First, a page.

As a grade II para equestrian, I show walk-trot tests in a 20×40 ring with walking lateral work and short bursts of trot lengthening. The tests for the lower grades like mine prescribe less variety in the movements and rely heavily on patterns and transitions, with harmony being heavily weighted. Horses must have top-notch natural gaits. The pieces were all there between Mason and me; I couldn’t really believe this was all real or possible.

Mason arrived in March. Through circumstances found only in fairytales, I was leasing this magnificent horse and in a full training program, and it was all beyond my wildest dreams. He was the same horse on that blustery cold March day as he had been in December: unphased by my scooter, travel, or any mysterious ghosts that so often show up on drop-off day. He proceeded to be that magical horse, day in and day out.

Many para riders use some form of mobility equipment and the horses have to have a fairly good sense of humor about having a sidekick. Mason never acknowledged my mobility scooter, accepting its presence from day one. In fact, all the horses in the barn developed affection for “the cookie cart.” Mounting also requires humor, acceptance, and patience from para horses. Mason’s only passive aggressive comment to remind us that he was, in fact, in charge of his own destiny was a half-step backward at the mounting block every. damn. day.

He was politely disgruntled, but compliant, about learning to be a para horse. As my legs don’t move on their own, I use a whip on each side to communicate with the horse, instead of using my legs. Mason was indignant that I would ask with a whip, even with a gentle touch, instead of asking with my non-functional legs first. He is a well-educated horse, after all, and one who was ridden consistently by his owner, a well-educated rider, for his entire life. She would never have used a whip to correct him without having asked with her leg first. Then, one day, his light bulb went off: “she is asking me to do the things I already know how to do just in a different way!” His relief was palpable. He never huffed or swished his tail when I communicated with a whip again. About once a week, Lauren would sit on him to have a brief conversation about, “yes, this right leg” and “yes, this much underneath you.” These rides kept it clear that he was still expected to do correct dressage movements, even if the aids were different.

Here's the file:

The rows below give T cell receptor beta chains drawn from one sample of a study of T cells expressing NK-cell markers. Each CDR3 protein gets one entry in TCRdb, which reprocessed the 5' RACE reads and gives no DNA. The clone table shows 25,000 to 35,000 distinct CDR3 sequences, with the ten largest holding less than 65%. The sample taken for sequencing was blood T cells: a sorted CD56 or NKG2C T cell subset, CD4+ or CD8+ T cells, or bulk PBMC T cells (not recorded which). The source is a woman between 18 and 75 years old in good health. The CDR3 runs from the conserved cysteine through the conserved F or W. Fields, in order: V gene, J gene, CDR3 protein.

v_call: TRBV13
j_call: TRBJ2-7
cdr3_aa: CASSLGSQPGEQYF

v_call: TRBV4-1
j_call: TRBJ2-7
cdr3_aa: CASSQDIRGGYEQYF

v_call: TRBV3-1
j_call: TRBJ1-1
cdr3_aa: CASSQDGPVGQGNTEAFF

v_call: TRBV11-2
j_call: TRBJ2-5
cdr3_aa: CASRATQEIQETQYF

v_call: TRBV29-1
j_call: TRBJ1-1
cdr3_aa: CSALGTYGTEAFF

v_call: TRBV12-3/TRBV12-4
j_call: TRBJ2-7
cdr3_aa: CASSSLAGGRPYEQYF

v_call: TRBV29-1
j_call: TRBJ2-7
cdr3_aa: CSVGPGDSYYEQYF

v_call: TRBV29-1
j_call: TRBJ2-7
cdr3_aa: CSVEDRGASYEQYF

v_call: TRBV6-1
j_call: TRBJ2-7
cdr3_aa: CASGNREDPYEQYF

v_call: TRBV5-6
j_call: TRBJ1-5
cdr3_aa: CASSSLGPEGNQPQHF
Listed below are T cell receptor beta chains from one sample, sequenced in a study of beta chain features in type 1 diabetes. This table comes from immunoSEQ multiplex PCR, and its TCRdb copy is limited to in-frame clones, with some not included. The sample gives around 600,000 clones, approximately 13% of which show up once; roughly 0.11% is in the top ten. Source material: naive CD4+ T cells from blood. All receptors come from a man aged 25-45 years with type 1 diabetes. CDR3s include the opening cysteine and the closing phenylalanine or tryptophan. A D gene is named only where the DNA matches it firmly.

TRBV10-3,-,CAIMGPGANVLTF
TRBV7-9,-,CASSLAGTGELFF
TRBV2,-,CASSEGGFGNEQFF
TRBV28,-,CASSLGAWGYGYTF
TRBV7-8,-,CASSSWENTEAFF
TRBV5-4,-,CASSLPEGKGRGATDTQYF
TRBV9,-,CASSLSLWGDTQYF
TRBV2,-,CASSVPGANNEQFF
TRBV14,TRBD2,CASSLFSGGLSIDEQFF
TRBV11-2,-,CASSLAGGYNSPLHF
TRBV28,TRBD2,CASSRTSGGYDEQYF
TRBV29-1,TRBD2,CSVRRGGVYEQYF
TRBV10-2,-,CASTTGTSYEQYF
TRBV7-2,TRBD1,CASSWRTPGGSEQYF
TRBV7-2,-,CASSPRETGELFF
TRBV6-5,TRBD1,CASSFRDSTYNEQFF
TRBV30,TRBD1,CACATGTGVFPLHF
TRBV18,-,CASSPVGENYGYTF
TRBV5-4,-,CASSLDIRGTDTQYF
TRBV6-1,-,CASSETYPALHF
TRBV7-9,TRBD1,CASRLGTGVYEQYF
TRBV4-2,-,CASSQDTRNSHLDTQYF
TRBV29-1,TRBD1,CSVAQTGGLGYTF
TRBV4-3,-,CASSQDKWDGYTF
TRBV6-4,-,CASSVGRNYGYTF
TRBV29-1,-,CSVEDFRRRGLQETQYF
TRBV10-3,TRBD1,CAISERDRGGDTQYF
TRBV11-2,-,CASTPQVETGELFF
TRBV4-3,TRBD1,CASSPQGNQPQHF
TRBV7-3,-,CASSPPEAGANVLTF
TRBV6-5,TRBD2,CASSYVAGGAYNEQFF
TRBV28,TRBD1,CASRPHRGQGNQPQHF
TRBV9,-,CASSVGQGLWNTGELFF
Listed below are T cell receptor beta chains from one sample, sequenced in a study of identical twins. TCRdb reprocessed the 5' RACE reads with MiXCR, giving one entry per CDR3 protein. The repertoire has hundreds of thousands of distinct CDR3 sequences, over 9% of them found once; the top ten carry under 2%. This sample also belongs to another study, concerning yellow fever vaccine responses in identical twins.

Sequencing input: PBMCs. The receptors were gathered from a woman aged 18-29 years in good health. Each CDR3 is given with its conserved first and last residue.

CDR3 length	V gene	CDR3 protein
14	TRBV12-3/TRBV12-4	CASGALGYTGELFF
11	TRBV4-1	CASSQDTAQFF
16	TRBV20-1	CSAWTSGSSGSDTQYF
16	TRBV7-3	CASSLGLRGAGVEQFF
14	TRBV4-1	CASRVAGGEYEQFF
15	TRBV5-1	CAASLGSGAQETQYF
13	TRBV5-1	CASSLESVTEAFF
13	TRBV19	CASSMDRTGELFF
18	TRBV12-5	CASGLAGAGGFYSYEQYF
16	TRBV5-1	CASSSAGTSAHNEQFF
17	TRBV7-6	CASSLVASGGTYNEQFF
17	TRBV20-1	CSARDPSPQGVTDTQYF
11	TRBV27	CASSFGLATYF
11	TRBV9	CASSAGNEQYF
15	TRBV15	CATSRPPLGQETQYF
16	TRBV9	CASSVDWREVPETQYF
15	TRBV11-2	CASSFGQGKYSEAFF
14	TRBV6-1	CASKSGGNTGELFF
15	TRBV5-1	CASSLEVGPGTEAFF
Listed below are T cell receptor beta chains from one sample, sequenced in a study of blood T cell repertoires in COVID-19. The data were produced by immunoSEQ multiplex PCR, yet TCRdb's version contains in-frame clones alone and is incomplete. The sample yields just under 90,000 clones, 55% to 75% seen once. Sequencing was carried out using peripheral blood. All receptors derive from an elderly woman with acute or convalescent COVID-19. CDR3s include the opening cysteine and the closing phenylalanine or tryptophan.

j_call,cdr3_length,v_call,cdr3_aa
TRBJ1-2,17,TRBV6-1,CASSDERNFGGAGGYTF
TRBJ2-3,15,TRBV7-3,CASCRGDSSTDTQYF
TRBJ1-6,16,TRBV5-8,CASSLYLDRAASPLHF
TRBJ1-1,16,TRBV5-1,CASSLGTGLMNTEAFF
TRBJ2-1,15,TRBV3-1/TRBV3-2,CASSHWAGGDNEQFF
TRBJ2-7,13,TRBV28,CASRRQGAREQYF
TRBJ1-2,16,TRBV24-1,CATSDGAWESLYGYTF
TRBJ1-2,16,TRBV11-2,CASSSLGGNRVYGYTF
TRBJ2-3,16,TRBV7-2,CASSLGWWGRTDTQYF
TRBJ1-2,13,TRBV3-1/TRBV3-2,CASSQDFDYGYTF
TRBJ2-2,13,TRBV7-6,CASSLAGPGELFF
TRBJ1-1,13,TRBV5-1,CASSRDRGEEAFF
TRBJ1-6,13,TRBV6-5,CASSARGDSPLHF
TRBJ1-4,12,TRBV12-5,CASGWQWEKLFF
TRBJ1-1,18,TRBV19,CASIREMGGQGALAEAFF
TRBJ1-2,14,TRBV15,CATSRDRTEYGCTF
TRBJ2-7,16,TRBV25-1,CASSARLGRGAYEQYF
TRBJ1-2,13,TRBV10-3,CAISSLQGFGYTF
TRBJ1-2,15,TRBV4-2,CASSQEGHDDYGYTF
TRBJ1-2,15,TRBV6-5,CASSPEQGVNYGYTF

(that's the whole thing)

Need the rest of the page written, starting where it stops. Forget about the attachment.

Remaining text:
Para dressage, more than able-bodied dressage, relies on out-of-the-box thinking on equipment modifications and training techniques. Mason’s patience was limitless as we tried various reins, adjusted thigh blocks, straps, and stirrup configurations. Being a modern kind of man in touch with his feelings, and also good at expressing them, Mason made it clear when he was happy with tack modifications. I also became an extremely good listener. This bond we formed was incredibly strong.